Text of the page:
Three days after the Center for Disease Control’s moratorium on evictions was allowed to lapse, and under pressure from Congress (most notably Representative Cori Bush’s brave and attention-grabbing protests), the CDC announced a new and somewhat less sweeping suspension that will last for 60 days. Designed to satisfy judicial concerns about the agency’s authority to issue the original moratorium — or at least to buy time for congressional action to supply the appropriate legal powers — the revised order applies to renters in areas with recent COVID-19 case surges. According to President Biden, those areas experiencing high levels of community transmission cover an estimated 90 percent of all U.S. renters.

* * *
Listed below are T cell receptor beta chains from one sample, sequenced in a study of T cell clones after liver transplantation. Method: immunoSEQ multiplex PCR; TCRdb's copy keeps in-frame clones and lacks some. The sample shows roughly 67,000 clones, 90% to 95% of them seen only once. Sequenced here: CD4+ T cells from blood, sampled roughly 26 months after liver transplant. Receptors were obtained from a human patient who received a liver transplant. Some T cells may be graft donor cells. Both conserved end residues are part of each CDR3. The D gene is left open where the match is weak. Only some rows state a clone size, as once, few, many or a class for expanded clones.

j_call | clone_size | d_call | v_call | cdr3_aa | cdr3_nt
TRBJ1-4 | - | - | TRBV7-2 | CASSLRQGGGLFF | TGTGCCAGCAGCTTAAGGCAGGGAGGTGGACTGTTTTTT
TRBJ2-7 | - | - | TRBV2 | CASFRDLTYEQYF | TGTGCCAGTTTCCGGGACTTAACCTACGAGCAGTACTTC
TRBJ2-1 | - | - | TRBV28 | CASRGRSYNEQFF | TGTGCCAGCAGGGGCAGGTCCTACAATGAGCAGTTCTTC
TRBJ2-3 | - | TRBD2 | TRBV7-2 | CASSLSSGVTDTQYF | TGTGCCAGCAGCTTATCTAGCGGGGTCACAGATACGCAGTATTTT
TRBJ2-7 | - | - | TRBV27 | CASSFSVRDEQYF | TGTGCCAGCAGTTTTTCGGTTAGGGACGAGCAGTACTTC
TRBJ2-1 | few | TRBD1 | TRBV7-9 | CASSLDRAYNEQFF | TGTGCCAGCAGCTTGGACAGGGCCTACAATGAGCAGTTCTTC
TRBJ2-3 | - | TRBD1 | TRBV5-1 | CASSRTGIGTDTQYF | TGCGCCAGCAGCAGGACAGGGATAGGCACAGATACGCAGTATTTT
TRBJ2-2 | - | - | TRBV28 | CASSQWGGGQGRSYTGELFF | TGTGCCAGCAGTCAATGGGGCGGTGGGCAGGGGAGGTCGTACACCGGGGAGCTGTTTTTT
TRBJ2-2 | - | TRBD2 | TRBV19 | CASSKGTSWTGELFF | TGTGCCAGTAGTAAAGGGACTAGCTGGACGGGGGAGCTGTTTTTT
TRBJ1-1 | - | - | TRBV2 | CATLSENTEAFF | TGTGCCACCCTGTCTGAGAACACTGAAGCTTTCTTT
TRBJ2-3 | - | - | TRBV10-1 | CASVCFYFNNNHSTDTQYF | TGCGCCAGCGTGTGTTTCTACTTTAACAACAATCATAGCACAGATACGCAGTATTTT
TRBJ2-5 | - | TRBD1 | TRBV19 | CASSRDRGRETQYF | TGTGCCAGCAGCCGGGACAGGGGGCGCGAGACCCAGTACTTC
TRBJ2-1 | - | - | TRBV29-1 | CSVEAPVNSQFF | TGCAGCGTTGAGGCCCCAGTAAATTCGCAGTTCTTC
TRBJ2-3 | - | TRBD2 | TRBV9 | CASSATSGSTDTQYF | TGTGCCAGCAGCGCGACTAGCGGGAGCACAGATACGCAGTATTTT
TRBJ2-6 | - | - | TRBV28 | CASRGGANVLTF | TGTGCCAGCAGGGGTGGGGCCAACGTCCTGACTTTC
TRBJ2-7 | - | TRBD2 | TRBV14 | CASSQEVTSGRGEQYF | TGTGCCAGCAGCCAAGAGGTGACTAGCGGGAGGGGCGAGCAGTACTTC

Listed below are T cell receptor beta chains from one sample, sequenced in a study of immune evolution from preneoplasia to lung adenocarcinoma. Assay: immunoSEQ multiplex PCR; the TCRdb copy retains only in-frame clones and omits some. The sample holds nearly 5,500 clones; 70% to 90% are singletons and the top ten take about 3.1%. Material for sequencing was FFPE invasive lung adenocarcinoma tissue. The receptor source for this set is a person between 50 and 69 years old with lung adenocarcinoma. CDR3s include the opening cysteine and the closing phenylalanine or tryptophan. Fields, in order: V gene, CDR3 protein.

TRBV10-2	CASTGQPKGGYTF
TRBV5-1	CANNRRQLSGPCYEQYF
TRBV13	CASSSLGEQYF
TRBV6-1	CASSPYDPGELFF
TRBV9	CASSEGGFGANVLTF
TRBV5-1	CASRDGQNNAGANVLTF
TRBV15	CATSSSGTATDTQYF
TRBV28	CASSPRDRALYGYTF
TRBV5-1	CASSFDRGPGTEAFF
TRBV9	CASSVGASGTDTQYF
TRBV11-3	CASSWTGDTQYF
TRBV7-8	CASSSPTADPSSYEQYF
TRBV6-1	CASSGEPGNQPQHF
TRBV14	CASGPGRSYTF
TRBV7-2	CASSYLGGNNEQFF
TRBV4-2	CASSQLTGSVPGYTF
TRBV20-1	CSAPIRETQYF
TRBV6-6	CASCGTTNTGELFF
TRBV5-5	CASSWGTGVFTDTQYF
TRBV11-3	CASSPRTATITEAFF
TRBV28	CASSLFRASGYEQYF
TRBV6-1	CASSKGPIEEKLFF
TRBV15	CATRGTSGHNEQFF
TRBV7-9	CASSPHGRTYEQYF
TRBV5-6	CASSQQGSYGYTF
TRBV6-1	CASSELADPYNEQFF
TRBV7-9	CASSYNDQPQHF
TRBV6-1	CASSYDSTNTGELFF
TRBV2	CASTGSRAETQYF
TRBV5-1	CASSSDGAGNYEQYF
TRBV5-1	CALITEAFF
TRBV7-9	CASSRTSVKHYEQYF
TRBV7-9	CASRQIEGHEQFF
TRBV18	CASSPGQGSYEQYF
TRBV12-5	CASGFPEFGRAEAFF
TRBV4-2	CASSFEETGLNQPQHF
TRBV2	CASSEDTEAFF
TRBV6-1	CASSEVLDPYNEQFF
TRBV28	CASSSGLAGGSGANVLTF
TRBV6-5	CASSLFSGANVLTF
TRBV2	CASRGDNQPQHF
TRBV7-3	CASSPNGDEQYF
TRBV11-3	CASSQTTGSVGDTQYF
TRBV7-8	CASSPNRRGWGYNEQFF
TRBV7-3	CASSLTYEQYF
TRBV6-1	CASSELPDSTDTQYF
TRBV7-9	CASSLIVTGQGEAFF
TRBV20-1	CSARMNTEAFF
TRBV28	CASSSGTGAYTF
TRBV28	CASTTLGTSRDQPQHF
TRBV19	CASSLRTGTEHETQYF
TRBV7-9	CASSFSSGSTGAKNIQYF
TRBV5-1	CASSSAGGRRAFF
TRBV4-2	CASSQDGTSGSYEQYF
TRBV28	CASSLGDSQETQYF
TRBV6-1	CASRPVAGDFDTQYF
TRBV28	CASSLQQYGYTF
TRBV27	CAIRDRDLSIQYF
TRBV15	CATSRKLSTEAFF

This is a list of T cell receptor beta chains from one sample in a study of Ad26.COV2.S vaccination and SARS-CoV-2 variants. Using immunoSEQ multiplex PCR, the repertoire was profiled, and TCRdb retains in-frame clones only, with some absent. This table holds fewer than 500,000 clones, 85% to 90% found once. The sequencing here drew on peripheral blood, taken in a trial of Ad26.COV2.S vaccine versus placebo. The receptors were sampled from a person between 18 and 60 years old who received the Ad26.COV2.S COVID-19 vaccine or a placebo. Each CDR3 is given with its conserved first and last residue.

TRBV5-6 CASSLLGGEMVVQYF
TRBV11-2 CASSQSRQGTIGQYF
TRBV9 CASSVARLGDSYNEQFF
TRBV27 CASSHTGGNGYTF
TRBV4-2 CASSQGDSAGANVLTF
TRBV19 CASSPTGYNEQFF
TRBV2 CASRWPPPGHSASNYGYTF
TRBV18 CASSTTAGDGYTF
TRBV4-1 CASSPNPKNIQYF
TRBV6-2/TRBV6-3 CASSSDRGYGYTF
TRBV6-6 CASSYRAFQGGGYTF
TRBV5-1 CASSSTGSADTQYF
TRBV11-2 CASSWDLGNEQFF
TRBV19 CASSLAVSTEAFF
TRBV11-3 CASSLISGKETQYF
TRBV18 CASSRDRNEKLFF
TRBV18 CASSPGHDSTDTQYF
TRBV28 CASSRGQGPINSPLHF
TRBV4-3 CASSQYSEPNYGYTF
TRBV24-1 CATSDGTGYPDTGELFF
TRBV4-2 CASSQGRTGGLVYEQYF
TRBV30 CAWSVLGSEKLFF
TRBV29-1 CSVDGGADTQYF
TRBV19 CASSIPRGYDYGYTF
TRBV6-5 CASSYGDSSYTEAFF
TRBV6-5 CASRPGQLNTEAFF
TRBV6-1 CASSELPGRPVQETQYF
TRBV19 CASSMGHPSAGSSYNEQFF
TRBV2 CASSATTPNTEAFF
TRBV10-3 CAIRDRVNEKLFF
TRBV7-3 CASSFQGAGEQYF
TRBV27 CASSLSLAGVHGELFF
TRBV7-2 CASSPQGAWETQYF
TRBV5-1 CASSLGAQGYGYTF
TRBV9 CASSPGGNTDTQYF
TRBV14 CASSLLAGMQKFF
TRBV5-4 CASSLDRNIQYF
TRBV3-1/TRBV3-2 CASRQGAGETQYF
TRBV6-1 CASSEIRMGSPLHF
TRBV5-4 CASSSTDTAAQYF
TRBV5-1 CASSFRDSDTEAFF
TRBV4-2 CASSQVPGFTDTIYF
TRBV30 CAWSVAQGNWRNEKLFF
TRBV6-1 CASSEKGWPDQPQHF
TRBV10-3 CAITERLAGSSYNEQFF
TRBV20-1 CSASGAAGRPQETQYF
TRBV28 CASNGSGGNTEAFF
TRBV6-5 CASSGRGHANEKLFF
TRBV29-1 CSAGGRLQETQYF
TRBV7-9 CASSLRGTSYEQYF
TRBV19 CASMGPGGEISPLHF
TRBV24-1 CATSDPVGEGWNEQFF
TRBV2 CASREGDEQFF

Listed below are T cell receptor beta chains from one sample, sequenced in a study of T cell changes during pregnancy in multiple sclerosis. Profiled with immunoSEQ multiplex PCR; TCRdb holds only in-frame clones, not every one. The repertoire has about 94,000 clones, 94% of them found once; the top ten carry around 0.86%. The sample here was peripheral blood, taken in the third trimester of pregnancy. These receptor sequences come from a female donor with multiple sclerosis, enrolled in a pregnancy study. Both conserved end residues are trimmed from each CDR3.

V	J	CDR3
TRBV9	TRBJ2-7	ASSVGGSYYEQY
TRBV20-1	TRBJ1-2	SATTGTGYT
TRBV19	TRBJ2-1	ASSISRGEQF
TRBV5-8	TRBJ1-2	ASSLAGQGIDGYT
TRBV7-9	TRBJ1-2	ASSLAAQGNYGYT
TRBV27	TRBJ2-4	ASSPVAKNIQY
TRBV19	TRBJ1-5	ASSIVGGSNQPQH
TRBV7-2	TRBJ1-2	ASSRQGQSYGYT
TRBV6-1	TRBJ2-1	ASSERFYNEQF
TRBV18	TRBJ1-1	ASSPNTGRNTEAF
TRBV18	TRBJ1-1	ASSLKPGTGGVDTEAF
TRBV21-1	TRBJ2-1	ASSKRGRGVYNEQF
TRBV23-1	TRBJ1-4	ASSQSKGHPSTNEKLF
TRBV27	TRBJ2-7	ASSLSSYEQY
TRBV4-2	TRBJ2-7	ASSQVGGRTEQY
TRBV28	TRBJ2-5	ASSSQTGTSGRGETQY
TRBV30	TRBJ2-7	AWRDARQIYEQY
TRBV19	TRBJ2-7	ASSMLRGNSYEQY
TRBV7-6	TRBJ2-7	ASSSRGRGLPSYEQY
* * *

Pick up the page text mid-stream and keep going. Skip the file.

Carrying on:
It remains unclear why the administration waited until the order’s expiration to take this action, having issued a panicky-sounding call on Congress to pass legislation last week when it was clear it was too late. In a presser on a variety of COVID-19 issues at which Biden announced the impending CDC measure, the president did not exactly accept responsibility for the snafu, suggesting instead that the continued threat of evictions was attributable to the failure of states and counties to promptly distribute the rental assistance funds authorized in the 2020 and 2021 COVID-19 stimulus bills.
Relieved renters (or at least those in the affected areas) probably don’t care who did or did not do what and when. But this seems the most accurate assessment as of this moment:
Or at least it moved Washington, which is even more impressive.